Review: “The Incredible Burt Wonderstone”

Review: "The Incredible Burt Wonderstone," starring Steve Carell, Jim Carrey, and Steve Buscemi.The world of egomaniacal, spray-tanned Las Vegas magicians in which “The Incredible Burt Wonderstone” takes place is perfect fodder for a comedy, and I have no doubt that Christopher Guest would have gotten a lot of milage out of this premise. But director Don Scardino and writers Jonathan Goldenstein, John Francis Daley, Chad Kultgen, and Tyler Mitchell—yes, it took four of them—squander the opportunity by abandoning their initial characterizations of the focal magicians as deluded phonies, self-destructing in an intolerably sentimental second-half.

The filmmakers’ ultimate failure would be more crushing if they didn’t warn the audience of the movie’s schmaltzy trajectory in its short prologue, which finds elementary-aged Burt (Mason Cook) bonding with fellow social outcast Anton (Luke Vanek) over a shared interest in magic. The score swells and the boys’ faces convey sickeningly sweet expressions of satisfaction as they advance from Burt’s store-bought magic kit, an instructional set featuring Vegas entertainer Rance Holloway (Alan Arkin), to more elaborate tricks of their own creation. If not for the ‘Scope cinematography and Arkin’s presence, you’d think you were watching an afterschool special.

Then comes a bit of false hope, as the movie strides in the direction of the slightly nasty comedy it should have been. Fast-forward a few decades, and Burt (a wig-donning Steve Carell) and Anton (Steve Buscemi, bleached blonde to look like an elderly Macaulay Culkin) are the veteran headliners of a famous show at the Strip’s Aztec Casino. Carell and Buscemi’s characterizations of these men are appropriately vain, gleefully playing into the stereotype that David Copperfield (who enjoys a good-humored cameo) and his many imitators are little more than glamorized circus performers. Some of the comic situations are funny, too; the writer who came up with the idea that image-obsessed Burt makes women sign a waiver before he sleeps with them is the most talented of the quartet.

Jim Carrey shows up for a few more laughs in the form of guerrilla magician Steve Gray, whose television show “Steve Gray: Brain Rapist,” on the network Intense TV, features him performing stunts like withstanding pepper-spray to the eyes, sleeping on hot coals, and holding his urine for 12 days straight. Clearly a parody of David Blaine and Criss Angel, Gray is less concerned with actual tricks than sheer masochism. The ensuing jokes about our extreme behavior-obsessed, cable TV-watching culture that rewards idiots like Gray are perhaps too easy, but Carrey’s commitment to this earring-clad wackjob is infectious, multiplying Burt and Anton’s self-absorption by a factor of 10.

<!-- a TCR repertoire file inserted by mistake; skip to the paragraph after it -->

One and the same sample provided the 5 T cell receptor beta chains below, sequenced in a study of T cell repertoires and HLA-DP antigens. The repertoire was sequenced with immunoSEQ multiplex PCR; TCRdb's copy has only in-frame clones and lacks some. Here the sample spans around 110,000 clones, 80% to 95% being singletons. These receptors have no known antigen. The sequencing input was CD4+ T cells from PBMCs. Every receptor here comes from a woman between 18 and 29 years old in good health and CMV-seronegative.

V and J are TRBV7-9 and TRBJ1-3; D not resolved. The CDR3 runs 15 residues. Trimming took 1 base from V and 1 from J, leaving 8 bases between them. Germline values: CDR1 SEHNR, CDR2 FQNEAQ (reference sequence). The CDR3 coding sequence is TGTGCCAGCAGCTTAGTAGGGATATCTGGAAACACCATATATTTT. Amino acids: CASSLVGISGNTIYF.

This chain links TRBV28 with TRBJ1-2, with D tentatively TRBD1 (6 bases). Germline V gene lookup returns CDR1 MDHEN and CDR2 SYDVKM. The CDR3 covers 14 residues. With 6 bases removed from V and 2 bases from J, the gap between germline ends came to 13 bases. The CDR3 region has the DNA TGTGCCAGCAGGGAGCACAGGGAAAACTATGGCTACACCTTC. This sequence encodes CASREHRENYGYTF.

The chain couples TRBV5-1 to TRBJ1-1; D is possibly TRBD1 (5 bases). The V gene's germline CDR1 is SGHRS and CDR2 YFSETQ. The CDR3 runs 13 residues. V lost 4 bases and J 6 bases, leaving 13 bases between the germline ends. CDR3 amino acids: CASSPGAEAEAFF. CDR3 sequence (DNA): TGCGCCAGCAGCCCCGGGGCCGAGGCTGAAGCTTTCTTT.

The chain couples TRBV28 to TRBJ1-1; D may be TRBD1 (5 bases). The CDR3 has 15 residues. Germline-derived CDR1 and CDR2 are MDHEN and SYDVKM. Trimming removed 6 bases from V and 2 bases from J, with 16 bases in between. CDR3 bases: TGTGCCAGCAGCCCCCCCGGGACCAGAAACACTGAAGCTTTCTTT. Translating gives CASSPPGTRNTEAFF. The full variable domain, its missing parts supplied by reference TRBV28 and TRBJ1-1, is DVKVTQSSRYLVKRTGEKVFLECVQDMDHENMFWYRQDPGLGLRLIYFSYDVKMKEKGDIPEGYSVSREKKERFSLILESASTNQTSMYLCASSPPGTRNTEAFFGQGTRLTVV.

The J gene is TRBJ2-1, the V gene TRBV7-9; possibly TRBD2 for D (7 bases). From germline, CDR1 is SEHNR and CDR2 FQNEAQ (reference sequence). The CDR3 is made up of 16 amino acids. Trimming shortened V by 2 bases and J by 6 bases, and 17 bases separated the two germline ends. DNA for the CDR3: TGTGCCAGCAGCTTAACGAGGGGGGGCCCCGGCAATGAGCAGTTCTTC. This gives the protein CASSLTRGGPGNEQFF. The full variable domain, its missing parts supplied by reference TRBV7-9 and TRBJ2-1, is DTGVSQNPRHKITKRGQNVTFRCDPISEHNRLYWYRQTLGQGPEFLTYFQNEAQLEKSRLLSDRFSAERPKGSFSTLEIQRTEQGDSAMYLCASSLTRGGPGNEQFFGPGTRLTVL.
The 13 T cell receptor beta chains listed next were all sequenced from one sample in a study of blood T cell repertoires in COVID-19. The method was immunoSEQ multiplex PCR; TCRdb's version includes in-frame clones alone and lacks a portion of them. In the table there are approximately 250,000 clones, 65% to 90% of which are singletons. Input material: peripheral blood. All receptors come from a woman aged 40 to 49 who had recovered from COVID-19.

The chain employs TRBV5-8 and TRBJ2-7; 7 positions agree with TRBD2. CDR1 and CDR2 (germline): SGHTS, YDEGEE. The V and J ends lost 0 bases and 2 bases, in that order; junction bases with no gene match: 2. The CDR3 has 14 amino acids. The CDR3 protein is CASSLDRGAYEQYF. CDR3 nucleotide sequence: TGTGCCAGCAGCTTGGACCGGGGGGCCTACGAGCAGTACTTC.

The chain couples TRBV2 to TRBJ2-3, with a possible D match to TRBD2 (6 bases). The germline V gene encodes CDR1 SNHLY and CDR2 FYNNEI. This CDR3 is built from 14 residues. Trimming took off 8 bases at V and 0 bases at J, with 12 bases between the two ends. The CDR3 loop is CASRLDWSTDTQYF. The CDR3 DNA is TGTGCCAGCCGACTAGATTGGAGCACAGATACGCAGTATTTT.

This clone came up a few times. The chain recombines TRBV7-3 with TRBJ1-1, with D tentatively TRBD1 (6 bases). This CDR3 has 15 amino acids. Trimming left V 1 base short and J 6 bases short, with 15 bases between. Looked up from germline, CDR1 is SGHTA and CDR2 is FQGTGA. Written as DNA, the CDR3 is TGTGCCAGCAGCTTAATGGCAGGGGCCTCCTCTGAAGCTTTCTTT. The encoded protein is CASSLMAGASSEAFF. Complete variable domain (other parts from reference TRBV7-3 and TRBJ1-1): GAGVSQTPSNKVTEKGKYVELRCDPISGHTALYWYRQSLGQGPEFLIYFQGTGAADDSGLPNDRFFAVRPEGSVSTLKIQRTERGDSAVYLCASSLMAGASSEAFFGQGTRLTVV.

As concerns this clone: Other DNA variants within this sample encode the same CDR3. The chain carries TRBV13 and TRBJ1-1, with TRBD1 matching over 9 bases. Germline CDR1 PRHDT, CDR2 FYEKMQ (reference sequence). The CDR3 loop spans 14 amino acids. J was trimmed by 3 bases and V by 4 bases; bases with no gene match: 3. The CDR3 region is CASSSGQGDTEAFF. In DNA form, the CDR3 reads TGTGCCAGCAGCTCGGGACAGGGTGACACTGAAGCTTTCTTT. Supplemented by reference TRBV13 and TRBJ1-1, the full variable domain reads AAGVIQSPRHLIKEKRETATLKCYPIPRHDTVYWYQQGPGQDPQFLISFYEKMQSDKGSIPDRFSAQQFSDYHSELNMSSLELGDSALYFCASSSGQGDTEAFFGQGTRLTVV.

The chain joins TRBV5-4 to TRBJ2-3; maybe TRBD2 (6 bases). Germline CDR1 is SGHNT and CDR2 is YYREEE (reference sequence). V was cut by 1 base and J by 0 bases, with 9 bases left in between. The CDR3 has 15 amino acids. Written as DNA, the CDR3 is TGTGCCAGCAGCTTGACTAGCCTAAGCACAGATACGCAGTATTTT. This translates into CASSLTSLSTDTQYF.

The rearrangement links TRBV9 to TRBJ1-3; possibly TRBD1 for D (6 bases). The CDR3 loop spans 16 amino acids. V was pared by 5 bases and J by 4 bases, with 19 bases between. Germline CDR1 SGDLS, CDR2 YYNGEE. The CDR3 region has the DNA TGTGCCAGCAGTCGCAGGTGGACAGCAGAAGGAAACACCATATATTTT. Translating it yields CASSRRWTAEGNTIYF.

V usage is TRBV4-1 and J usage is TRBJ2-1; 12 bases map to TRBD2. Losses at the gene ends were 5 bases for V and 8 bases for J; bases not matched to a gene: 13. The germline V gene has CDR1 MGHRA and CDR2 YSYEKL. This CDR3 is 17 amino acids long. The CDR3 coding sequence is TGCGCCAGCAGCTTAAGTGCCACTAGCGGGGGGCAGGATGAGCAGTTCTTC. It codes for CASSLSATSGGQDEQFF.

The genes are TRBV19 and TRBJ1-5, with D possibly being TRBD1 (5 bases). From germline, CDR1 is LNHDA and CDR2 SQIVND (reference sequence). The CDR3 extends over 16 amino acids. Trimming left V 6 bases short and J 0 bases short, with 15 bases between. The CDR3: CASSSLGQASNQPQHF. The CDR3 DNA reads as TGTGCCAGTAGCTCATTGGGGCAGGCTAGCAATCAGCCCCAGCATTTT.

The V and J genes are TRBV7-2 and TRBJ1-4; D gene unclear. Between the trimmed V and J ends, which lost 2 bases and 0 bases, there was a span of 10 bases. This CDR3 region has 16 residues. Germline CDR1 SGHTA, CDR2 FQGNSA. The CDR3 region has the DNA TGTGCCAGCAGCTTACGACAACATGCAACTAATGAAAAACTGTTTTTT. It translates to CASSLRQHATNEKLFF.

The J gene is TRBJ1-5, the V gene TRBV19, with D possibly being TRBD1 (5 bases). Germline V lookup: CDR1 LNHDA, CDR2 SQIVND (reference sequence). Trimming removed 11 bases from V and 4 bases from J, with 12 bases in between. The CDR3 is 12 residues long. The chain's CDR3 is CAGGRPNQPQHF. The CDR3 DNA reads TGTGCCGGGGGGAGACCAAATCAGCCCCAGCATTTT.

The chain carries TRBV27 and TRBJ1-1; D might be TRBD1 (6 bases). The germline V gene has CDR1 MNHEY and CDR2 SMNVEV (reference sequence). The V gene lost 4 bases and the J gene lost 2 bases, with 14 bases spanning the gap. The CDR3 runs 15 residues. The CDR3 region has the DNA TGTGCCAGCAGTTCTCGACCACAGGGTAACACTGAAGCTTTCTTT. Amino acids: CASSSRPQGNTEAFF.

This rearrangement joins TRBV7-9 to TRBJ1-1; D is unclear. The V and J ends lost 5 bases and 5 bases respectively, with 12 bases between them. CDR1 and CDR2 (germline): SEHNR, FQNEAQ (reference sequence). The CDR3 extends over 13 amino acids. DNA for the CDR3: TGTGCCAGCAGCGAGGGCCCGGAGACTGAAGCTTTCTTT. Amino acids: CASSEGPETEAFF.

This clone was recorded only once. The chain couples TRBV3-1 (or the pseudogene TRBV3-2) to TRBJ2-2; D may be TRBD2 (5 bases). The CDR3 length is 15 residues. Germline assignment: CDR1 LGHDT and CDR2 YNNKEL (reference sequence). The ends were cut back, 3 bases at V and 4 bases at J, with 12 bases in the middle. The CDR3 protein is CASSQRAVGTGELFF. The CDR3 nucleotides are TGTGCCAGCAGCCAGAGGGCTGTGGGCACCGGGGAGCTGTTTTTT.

But after reveling in the phoniness of these ridiculous magicians for a little over a half-hour, “The Incredible Burt Wonderstone” nosedives as soon as Burt and Anton’s show is disbanded, unable to compete with Steve Gray’s fresh brand of entertainment. Burt stoops to becoming an entertainer at a retirement home, where he finds his aforementioned childhood idol Rance Holloway residing. What turned the comic genius Alan Arkin on to this role, I have no clue. Unlike his contemporaries, Rance is a magician with integrity, and he teaches Burt the virtues of making people believe in magic, as opposed to just amusing them with cheap theatrics. Arkin gives Rance a few amusing personality quirks, but the role is nauseatingly serious at its core, designed to transform Burt into a sympathetic human being who we’re supposed to root for as he stages a final-act comeback. In other words, the film instantly abandons every sinister characterization that made Burt funny.

And thus, “The Incredible Burt Wonderstone” becomes a simple, conventional “crowd-pleaser” in which hero (Burt) is pitted against villain (Steve Gray). What a disappointing outcome for the three main performances—at first deviously juicy displays of Carell, Buscemi, and Carrey’s comic chops—and for Arkin, who’s clearly as game as his co-stars but is never given anything meaty to do. When did Hollywood begin rejecting the notion that bad people can make for good comedy? By forcing redemption upon its protagonist, “The Incredible Burt Wonderstone” loses its teeth.